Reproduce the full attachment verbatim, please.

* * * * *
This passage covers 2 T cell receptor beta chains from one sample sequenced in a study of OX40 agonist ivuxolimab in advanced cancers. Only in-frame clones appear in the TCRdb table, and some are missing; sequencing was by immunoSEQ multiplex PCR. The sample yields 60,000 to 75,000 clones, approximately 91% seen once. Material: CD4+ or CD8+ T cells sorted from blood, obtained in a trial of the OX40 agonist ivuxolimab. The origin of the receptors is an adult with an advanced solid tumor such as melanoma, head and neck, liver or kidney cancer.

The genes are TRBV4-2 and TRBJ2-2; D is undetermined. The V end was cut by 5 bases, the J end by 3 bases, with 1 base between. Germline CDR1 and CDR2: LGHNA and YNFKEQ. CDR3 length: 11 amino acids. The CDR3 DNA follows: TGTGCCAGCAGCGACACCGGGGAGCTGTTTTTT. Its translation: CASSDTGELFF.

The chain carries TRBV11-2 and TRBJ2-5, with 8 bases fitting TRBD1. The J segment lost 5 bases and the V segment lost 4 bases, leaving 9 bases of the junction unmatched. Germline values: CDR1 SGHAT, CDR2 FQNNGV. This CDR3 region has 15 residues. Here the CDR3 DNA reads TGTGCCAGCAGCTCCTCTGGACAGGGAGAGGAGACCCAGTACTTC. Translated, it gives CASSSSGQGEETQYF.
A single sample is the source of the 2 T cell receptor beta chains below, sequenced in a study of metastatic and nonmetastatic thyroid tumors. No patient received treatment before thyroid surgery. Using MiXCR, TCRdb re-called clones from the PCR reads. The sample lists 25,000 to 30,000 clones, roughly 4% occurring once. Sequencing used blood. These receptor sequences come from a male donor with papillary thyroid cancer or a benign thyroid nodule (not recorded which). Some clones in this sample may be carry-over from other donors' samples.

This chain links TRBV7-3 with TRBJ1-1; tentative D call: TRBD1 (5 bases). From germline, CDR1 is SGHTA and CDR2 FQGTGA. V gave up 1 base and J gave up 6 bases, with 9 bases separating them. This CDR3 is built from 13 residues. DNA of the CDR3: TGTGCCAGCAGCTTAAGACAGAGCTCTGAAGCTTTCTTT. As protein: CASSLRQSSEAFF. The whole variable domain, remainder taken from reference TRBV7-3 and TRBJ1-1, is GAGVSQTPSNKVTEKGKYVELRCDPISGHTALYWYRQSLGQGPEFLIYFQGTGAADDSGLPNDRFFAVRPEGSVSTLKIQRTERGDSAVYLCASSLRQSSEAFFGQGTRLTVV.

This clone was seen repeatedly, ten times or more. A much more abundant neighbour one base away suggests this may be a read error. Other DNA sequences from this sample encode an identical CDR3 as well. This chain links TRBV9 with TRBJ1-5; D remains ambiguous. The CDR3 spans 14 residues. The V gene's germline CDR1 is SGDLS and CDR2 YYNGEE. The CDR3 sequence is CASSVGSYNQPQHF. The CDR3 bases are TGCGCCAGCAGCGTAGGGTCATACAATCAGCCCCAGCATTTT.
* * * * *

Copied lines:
This passage covers 2 T cell receptor beta chains from one sample sequenced in a study of OX40 agonist ivuxolimab in advanced cancers. Only in-frame clones appear in the TCRdb table, and some are missing; sequencing was by immunoSEQ multiplex PCR. The sample yields 60,000 to 75,000 clones, approximately 91% seen once. Material: CD4+ or CD8+ T cells sorted from blood, obtained in a trial of the OX40 agonist ivuxolimab. The origin of the receptors is an adult with an advanced solid tumor such as melanoma, head and neck, liver or kidney cancer.

The genes are TRBV4-2 and TRBJ2-2; D is undetermined. The V end was cut by 5 bases, the J end by 3 bases, with 1 base between. Germline CDR1 and CDR2: LGHNA and YNFKEQ. CDR3 length: 11 amino acids. The CDR3 DNA follows: TGTGCCAGCAGCGACACCGGGGAGCTGTTTTTT. Its translation: CASSDTGELFF.

The chain carries TRBV11-2 and TRBJ2-5, with 8 bases fitting TRBD1. The J segment lost 5 bases and the V segment lost 4 bases, leaving 9 bases of the junction unmatched. Germline values: CDR1 SGHAT, CDR2 FQNNGV. This CDR3 region has 15 residues. Here the CDR3 DNA reads TGTGCCAGCAGCTCCTCTGGACAGGGAGAGGAGACCCAGTACTTC. Translated, it gives CASSSSGQGEETQYF.
A single sample is the source of the 2 T cell receptor beta chains below, sequenced in a study of metastatic and nonmetastatic thyroid tumors. No patient received treatment before thyroid surgery. Using MiXCR, TCRdb re-called clones from the PCR reads. The sample lists 25,000 to 30,000 clones, roughly 4% occurring once. Sequencing used blood. These receptor sequences come from a male donor with papillary thyroid cancer or a benign thyroid nodule (not recorded which). Some clones in this sample may be carry-over from other donors' samples.

This chain links TRBV7-3 with TRBJ1-1; tentative D call: TRBD1 (5 bases). From germline, CDR1 is SGHTA and CDR2 FQGTGA. V gave up 1 base and J gave up 6 bases, with 9 bases separating them. This CDR3 is built from 13 residues. DNA of the CDR3: TGTGCCAGCAGCTTAAGACAGAGCTCTGAAGCTTTCTTT. As protein: CASSLRQSSEAFF. The whole variable domain, remainder taken from reference TRBV7-3 and TRBJ1-1, is GAGVSQTPSNKVTEKGKYVELRCDPISGHTALYWYRQSLGQGPEFLIYFQGTGAADDSGLPNDRFFAVRPEGSVSTLKIQRTERGDSAVYLCASSLRQSSEAFFGQGTRLTVV.

This clone was seen repeatedly, ten times or more. A much more abundant neighbour one base away suggests this may be a read error. Other DNA sequences from this sample encode an identical CDR3 as well. This chain links TRBV9 with TRBJ1-5; D remains ambiguous. The CDR3 spans 14 residues. The V gene's germline CDR1 is SGDLS and CDR2 YYNGEE. The CDR3 sequence is CASSVGSYNQPQHF. The CDR3 bases are TGCGCCAGCAGCGTAGGGTCATACAATCAGCCCCAGCATTTT.